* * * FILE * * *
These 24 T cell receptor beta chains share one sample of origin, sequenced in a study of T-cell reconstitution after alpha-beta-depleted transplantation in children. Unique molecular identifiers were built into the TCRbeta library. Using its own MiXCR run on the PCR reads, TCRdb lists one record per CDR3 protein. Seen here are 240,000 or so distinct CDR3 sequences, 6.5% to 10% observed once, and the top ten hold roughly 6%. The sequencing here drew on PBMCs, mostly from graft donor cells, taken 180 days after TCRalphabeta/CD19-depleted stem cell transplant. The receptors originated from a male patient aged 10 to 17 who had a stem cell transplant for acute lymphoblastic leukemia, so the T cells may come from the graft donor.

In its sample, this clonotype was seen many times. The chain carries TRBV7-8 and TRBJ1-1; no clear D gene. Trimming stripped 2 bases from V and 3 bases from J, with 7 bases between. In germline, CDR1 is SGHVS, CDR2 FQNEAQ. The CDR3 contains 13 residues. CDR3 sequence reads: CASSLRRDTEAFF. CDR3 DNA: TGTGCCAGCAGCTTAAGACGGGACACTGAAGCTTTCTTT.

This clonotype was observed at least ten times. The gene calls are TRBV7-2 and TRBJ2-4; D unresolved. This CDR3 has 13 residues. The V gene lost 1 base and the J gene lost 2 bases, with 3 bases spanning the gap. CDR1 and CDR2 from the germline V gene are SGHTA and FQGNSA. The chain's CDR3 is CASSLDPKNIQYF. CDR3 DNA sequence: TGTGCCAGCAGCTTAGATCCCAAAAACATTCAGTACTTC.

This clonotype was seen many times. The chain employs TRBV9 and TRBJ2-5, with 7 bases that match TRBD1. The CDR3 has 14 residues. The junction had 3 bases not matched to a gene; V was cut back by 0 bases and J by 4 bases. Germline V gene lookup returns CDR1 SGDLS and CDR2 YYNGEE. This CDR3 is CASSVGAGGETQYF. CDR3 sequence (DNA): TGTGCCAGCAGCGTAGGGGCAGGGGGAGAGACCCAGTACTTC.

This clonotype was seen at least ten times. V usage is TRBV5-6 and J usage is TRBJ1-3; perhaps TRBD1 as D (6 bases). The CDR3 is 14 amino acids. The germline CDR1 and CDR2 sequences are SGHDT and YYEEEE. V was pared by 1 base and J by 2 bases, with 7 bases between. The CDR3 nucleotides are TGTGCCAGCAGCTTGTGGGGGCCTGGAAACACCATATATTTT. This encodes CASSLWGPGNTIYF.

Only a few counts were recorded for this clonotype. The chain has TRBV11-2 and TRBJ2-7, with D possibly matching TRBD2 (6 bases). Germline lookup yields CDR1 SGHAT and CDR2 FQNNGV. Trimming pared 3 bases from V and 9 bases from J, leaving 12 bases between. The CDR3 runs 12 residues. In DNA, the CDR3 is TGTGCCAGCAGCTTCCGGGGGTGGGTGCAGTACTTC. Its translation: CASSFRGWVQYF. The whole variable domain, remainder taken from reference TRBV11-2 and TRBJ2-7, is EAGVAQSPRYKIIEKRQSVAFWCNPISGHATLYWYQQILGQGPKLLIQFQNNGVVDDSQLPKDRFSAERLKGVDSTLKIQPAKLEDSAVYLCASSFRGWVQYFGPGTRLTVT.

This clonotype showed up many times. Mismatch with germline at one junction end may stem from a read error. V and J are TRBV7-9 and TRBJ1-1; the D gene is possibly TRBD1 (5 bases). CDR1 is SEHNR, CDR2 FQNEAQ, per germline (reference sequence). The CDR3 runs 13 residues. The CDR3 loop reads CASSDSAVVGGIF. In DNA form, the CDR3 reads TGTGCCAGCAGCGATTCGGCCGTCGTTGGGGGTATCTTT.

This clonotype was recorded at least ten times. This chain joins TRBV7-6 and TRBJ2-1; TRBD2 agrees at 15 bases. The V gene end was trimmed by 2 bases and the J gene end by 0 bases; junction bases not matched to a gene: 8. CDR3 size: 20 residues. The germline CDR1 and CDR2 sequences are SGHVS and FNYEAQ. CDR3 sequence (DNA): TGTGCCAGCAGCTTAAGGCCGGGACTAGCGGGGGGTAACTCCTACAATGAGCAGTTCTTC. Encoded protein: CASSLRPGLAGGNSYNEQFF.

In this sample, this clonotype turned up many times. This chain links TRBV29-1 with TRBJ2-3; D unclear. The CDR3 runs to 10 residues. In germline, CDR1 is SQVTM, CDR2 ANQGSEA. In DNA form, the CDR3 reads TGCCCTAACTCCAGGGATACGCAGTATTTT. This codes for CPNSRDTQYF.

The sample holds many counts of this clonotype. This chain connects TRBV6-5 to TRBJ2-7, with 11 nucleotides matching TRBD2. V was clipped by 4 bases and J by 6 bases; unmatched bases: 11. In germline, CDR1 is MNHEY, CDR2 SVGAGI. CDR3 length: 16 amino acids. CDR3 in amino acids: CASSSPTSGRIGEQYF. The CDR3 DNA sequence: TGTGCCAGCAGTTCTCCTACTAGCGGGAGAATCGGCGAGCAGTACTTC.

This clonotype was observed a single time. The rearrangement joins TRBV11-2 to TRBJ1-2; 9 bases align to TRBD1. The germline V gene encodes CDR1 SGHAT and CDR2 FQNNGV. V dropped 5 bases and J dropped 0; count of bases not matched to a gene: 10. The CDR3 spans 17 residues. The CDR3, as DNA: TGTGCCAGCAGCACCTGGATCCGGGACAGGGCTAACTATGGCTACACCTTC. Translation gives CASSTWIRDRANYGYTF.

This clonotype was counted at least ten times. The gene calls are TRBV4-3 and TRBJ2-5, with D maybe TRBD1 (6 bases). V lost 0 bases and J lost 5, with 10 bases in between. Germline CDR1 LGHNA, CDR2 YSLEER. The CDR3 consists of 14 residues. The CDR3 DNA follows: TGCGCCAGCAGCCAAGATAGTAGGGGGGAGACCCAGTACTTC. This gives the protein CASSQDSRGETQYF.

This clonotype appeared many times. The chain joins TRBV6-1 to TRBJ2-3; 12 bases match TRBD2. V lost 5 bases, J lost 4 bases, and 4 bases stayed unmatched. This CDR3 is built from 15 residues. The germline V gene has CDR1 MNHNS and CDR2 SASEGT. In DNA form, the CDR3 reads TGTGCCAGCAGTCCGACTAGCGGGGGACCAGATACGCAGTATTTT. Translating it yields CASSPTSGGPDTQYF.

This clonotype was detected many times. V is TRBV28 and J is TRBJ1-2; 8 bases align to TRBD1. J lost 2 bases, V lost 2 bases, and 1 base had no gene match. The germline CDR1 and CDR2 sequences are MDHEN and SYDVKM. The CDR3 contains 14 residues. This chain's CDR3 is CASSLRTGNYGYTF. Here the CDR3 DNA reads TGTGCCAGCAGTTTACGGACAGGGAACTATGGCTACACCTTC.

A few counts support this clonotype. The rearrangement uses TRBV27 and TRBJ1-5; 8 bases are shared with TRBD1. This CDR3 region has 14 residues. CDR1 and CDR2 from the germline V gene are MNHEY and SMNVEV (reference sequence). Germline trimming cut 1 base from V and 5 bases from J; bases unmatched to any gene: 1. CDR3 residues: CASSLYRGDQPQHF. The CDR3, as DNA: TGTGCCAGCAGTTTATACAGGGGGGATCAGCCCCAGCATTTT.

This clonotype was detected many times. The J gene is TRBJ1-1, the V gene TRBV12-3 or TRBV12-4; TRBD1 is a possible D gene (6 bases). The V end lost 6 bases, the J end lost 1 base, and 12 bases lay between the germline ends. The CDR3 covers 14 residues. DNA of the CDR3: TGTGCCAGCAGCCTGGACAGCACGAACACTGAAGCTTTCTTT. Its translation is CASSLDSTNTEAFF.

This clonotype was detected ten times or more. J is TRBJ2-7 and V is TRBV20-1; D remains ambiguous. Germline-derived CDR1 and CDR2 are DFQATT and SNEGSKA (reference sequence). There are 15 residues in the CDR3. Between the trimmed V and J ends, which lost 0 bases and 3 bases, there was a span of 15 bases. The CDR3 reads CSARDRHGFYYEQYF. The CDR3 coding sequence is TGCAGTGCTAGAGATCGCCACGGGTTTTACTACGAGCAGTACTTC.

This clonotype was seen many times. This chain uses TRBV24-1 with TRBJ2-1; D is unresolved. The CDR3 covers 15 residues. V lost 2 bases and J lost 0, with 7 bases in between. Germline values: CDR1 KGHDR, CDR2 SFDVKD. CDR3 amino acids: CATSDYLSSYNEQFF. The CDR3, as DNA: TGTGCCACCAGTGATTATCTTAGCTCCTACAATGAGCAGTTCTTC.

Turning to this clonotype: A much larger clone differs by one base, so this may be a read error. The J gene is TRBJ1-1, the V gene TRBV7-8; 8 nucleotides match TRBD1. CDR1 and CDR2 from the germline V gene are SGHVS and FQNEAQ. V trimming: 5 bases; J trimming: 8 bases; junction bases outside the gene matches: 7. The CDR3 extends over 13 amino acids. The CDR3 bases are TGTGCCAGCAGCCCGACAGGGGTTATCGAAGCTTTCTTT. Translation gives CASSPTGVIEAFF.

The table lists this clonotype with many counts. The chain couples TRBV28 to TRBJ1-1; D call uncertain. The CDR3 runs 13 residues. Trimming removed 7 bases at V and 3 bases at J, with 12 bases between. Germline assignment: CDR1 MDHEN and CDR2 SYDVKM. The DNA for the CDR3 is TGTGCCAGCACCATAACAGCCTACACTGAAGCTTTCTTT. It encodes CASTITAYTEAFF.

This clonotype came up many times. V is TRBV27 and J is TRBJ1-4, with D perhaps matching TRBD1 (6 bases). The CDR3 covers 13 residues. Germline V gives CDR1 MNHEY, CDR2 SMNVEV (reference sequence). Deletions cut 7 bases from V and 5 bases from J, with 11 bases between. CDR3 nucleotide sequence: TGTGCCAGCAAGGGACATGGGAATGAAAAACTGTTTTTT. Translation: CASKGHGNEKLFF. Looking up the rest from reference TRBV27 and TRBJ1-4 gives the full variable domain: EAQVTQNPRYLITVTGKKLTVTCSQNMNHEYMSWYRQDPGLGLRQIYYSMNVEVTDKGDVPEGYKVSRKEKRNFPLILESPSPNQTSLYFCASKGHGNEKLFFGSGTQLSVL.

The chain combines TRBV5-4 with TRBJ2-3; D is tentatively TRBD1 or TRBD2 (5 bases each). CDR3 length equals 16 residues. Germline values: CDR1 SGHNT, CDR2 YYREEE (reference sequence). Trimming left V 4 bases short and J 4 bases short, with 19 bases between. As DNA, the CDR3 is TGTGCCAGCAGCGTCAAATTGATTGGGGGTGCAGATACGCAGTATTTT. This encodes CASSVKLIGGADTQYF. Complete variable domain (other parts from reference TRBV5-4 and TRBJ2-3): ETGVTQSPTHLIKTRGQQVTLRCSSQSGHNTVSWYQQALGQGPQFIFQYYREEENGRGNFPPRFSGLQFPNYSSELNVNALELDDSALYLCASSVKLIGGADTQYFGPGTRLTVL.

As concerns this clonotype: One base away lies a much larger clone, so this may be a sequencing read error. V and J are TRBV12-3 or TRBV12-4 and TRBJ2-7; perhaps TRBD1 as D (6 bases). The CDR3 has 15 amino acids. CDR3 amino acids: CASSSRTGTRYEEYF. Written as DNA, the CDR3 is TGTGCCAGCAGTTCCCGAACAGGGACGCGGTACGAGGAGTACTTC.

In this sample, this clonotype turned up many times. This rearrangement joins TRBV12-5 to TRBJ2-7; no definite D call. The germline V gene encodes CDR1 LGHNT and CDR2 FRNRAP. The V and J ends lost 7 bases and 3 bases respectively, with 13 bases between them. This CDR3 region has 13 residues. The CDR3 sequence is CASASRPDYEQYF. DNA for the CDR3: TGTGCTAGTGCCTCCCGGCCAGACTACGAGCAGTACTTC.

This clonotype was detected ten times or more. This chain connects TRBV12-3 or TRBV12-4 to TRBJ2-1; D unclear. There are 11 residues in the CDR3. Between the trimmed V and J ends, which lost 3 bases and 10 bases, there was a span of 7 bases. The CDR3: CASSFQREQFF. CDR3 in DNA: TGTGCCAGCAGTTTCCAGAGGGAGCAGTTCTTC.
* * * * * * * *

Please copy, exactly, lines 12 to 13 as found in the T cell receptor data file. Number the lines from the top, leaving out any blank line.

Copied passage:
This clonotype was counted at least ten times. The gene calls are TRBV4-3 and TRBJ2-5, with D maybe TRBD1 (6 bases). V lost 0 bases and J lost 5, with 10 bases in between. Germline CDR1 LGHNA, CDR2 YSLEER. The CDR3 consists of 14 residues. The CDR3 DNA follows: TGCGCCAGCAGCCAAGATAGTAGGGGGGAGACCCAGTACTTC. This gives the protein CASSQDSRGETQYF.

This clonotype appeared many times. The chain joins TRBV6-1 to TRBJ2-3; 12 bases match TRBD2. V lost 5 bases, J lost 4 bases, and 4 bases stayed unmatched. This CDR3 is built from 15 residues. The germline V gene has CDR1 MNHNS and CDR2 SASEGT. In DNA form, the CDR3 reads TGTGCCAGCAGTCCGACTAGCGGGGGACCAGATACGCAGTATTTT. Translating it yields CASSPTSGGPDTQYF.